Surprisingly hawkish signals that United States interest rates will rise in December electrified markets yesterday and left many Asian bourses in the red, the greenback up and gold prices slumping.
The ignition switch for such frenzied activity was innocuous: The US Federal Open Market Committee's notes after its regular meeting left out its usual reference to global risks restraining US growth and depressing inflation. That suggested that a long-running constraint on a rate rise had been removed.
Markets were also surprised by specific reference to "whether it will be appropriate to raise the target range at (the FOMC's) next meeting" on Dec 15-16, putting December firmly as a possibility for the first rate hike in nearly a decade.
"The suggestion is that the default position is shifting from inaction to action, and there will be an active discussion on whether to tighten in December," Bank of Singapore chief economist Richard Jerram said.
"If it is going to raise interest rates in December, then it needs to guide the markets in order to avoid any dislocation that could come from a surprise shift in policy."
Gold prices felt the pain... tumbling to a two-week low of US$1,160.02 an ounce from US$1,172.18 on Wednesday, while the greenback strengthened against most Asian currencies, including the Singdollar, the ringgit, the Indonesian rupiah and the Thai baht.
Investors are now waiting for third-quarter US gross domestic product (GDP) and non-farm payrolls numbers on Nov 6 for signs on whether there is a case for a rate rise in December.
The change of tone hit regional shares. The Straits Times Index in Singapore slipped 1.3 per cent, Kuala Lumpur shed 1.2 per cent, Hong Kong dipped 0.6 per cent and Jakarta sank nearly 3 per cent. Taipei, Bangkok and Seoul were also down.
Meanwhile, stimulus hopes helped Japan close up 0.2 per cent ahead of its central bank's policy meeting today. Shanghai and Shenzhen also rose as investors await announcements on China's next five-year plan.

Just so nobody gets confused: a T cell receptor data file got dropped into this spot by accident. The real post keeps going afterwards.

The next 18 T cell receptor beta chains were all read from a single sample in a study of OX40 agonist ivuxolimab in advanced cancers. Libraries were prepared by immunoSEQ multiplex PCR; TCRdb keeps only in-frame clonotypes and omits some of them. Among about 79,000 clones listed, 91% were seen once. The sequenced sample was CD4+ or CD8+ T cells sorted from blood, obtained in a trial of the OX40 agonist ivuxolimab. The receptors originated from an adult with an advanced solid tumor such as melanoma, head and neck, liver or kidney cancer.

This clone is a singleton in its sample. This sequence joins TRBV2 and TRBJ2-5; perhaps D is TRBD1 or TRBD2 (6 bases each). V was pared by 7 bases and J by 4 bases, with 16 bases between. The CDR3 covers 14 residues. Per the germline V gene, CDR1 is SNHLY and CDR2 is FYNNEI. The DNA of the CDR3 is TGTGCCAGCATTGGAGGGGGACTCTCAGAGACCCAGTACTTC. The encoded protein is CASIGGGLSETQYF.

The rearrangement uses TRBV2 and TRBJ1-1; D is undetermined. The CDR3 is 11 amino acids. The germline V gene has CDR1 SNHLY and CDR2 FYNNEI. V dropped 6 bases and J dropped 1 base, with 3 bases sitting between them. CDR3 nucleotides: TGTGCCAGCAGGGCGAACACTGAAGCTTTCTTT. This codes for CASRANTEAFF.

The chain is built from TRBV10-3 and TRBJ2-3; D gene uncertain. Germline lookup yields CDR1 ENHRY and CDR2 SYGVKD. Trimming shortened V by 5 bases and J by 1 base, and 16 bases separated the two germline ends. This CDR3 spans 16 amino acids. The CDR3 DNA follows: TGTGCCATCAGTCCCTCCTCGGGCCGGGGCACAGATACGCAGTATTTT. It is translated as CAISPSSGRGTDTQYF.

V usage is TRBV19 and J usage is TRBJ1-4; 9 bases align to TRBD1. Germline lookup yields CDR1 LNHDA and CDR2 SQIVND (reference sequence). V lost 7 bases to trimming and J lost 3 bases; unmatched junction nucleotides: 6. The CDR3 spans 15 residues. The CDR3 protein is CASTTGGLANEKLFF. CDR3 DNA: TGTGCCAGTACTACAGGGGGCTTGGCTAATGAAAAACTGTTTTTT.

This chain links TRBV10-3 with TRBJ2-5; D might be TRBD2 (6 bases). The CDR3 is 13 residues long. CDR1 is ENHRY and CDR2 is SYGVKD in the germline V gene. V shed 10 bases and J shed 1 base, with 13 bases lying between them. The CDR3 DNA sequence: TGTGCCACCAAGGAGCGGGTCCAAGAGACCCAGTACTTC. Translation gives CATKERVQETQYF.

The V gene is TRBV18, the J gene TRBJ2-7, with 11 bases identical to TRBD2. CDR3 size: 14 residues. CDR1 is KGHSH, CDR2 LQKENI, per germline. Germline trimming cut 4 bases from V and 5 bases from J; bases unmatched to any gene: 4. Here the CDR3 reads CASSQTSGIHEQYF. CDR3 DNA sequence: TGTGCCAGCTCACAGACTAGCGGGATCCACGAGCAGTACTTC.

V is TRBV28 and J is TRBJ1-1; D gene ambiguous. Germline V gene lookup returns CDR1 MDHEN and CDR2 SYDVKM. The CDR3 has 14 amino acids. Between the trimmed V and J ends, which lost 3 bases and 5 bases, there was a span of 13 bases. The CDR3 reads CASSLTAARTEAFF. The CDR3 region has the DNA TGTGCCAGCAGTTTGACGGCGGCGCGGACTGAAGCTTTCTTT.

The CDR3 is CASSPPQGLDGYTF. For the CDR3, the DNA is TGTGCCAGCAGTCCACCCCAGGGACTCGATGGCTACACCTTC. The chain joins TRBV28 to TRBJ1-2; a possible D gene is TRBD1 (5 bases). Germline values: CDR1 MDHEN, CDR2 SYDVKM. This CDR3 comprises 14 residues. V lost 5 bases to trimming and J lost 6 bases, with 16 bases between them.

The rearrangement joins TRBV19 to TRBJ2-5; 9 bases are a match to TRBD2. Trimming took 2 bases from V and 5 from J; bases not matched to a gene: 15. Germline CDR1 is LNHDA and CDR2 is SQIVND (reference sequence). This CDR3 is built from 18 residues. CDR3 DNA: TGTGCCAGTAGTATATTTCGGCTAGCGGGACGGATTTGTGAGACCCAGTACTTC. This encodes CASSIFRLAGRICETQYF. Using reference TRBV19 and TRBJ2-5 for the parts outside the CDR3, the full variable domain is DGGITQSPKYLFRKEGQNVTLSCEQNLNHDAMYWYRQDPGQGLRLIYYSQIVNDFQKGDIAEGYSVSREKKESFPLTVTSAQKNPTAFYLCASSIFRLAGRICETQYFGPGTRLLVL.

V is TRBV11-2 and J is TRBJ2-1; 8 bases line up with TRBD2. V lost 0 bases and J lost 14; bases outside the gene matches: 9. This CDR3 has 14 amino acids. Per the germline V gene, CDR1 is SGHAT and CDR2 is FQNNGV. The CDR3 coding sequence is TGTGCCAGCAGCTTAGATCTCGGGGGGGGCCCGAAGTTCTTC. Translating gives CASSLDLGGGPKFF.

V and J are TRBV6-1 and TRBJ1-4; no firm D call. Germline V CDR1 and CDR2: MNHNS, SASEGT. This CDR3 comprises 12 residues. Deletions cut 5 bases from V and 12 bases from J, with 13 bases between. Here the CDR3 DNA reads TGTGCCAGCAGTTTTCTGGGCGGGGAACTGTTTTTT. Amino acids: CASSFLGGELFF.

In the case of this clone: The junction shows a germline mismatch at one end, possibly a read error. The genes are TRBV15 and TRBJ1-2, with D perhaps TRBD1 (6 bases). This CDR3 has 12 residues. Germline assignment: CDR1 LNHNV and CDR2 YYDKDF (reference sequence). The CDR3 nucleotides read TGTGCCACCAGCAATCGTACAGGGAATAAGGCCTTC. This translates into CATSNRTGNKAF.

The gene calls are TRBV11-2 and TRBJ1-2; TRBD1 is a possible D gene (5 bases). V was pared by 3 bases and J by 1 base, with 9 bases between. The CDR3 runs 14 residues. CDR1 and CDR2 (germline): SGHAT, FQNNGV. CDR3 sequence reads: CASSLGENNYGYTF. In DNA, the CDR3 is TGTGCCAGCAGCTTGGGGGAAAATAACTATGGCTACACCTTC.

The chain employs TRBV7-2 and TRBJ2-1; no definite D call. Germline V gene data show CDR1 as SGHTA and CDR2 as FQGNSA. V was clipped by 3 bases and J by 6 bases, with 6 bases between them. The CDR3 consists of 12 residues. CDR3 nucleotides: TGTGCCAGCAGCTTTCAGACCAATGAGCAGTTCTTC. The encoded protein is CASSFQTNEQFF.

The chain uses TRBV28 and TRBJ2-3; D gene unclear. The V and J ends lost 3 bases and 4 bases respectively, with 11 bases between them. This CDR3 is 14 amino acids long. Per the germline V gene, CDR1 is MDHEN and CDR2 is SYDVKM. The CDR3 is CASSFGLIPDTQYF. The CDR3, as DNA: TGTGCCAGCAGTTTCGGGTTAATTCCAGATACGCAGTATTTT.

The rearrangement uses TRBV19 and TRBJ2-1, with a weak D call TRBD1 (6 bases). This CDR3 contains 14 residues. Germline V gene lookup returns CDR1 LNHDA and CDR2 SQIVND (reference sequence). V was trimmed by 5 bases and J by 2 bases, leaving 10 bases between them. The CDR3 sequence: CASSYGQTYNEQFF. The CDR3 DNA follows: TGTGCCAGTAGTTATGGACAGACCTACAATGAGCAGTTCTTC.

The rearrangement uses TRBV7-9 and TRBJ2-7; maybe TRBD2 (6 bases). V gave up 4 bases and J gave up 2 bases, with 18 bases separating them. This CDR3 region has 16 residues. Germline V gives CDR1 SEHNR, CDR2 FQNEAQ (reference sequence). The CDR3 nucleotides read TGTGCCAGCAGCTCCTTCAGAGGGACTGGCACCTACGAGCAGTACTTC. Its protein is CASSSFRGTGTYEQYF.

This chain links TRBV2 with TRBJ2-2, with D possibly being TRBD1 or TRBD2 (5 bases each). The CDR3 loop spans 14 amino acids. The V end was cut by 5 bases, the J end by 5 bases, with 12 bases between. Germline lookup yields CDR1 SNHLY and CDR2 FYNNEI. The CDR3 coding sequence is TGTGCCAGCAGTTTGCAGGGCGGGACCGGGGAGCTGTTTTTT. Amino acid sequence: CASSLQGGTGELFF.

Gold prices felt the pain, tumbling to a two-week low of US$1,160.02 an ounce from US$1,172.18 on Wednesday, while the greenback strengthened against most Asian currencies, including the Singdollar, the ringgit, the Indonesian rupiah and the Thai baht. The Singdollar weakened from 1.3958 to the US dollar on Wednesday to 1.4025.
Capital Economics chief global economist Julian Jessop said the prospect of higher rates next year "should not be as alarming as it sounds" because it depends on global economic and market conditions improving and because many other central banks, including the European Central bank, Bank of Japan and People's Bank of China, are expected to ease further.
"We only expect the Fed funds rate to be increased to no more than 2 per cent next year, which would still be very low," he added. "We are also relatively relaxed about the impact of Fed tightening on emerging market equities and commodity prices. Both might actually benefit from the ending of uncertainty."
Citi Research analyst William Lee said: "For now, we maintain our view that March will be the most likely meeting for initiating interest rate normalisation, until we see more evidence that the FOMC would act sooner based on their established criteria - not rhetoric or saving face."